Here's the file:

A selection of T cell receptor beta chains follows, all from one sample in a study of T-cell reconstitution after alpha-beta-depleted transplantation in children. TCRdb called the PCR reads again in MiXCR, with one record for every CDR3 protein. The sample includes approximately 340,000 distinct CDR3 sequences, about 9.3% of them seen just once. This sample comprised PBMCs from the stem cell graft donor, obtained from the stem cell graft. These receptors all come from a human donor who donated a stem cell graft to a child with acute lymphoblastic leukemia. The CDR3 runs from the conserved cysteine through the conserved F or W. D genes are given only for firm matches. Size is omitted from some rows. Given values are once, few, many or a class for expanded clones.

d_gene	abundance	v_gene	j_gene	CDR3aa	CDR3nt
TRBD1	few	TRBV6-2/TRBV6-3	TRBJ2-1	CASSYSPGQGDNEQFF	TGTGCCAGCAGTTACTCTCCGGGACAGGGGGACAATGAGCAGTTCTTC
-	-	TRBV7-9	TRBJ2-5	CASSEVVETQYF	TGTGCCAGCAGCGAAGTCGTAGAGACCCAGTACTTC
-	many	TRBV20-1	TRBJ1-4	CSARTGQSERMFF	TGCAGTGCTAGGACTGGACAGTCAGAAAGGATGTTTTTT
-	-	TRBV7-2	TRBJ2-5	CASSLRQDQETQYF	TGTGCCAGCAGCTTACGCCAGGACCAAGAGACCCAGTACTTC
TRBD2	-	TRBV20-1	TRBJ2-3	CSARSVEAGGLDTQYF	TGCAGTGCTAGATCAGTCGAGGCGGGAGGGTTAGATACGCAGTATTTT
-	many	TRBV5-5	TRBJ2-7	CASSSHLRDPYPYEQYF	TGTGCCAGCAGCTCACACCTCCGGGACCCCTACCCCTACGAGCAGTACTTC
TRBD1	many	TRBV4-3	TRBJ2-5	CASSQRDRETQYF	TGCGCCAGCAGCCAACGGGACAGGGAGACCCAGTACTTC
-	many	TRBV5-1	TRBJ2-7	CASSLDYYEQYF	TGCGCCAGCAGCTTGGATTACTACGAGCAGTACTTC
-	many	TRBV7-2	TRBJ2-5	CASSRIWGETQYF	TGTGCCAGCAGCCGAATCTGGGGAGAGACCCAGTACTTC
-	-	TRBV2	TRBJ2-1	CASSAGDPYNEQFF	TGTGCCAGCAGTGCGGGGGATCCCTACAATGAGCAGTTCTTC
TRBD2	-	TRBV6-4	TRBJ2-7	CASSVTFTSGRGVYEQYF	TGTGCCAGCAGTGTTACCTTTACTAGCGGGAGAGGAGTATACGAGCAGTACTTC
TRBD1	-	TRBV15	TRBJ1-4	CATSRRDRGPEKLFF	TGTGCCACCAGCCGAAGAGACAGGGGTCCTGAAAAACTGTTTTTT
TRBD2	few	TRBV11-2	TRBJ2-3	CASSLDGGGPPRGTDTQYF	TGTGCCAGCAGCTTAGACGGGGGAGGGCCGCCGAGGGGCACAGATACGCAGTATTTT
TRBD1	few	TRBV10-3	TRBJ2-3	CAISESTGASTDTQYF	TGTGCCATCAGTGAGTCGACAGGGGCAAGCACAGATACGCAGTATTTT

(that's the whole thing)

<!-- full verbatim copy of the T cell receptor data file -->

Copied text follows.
A selection of T cell receptor beta chains follows, all from one sample in a study of T-cell reconstitution after alpha-beta-depleted transplantation in children. TCRdb called the PCR reads again in MiXCR, with one record for every CDR3 protein. The sample includes approximately 340,000 distinct CDR3 sequences, about 9.3% of them seen just once. This sample comprised PBMCs from the stem cell graft donor, obtained from the stem cell graft. These receptors all come from a human donor who donated a stem cell graft to a child with acute lymphoblastic leukemia. The CDR3 runs from the conserved cysteine through the conserved F or W. D genes are given only for firm matches. Size is omitted from some rows. Given values are once, few, many or a class for expanded clones.

d_gene	abundance	v_gene	j_gene	CDR3aa	CDR3nt
TRBD1	few	TRBV6-2/TRBV6-3	TRBJ2-1	CASSYSPGQGDNEQFF	TGTGCCAGCAGTTACTCTCCGGGACAGGGGGACAATGAGCAGTTCTTC
-	-	TRBV7-9	TRBJ2-5	CASSEVVETQYF	TGTGCCAGCAGCGAAGTCGTAGAGACCCAGTACTTC
-	many	TRBV20-1	TRBJ1-4	CSARTGQSERMFF	TGCAGTGCTAGGACTGGACAGTCAGAAAGGATGTTTTTT
-	-	TRBV7-2	TRBJ2-5	CASSLRQDQETQYF	TGTGCCAGCAGCTTACGCCAGGACCAAGAGACCCAGTACTTC
TRBD2	-	TRBV20-1	TRBJ2-3	CSARSVEAGGLDTQYF	TGCAGTGCTAGATCAGTCGAGGCGGGAGGGTTAGATACGCAGTATTTT
-	many	TRBV5-5	TRBJ2-7	CASSSHLRDPYPYEQYF	TGTGCCAGCAGCTCACACCTCCGGGACCCCTACCCCTACGAGCAGTACTTC
TRBD1	many	TRBV4-3	TRBJ2-5	CASSQRDRETQYF	TGCGCCAGCAGCCAACGGGACAGGGAGACCCAGTACTTC
-	many	TRBV5-1	TRBJ2-7	CASSLDYYEQYF	TGCGCCAGCAGCTTGGATTACTACGAGCAGTACTTC
-	many	TRBV7-2	TRBJ2-5	CASSRIWGETQYF	TGTGCCAGCAGCCGAATCTGGGGAGAGACCCAGTACTTC
-	-	TRBV2	TRBJ2-1	CASSAGDPYNEQFF	TGTGCCAGCAGTGCGGGGGATCCCTACAATGAGCAGTTCTTC
TRBD2	-	TRBV6-4	TRBJ2-7	CASSVTFTSGRGVYEQYF	TGTGCCAGCAGTGTTACCTTTACTAGCGGGAGAGGAGTATACGAGCAGTACTTC
TRBD1	-	TRBV15	TRBJ1-4	CATSRRDRGPEKLFF	TGTGCCACCAGCCGAAGAGACAGGGGTCCTGAAAAACTGTTTTTT
TRBD2	few	TRBV11-2	TRBJ2-3	CASSLDGGGPPRGTDTQYF	TGTGCCAGCAGCTTAGACGGGGGAGGGCCGCCGAGGGGCACAGATACGCAGTATTTT
TRBD1	few	TRBV10-3	TRBJ2-3	CAISESTGASTDTQYF	TGTGCCATCAGTGAGTCGACAGGGGCAAGCACAGATACGCAGTATTTT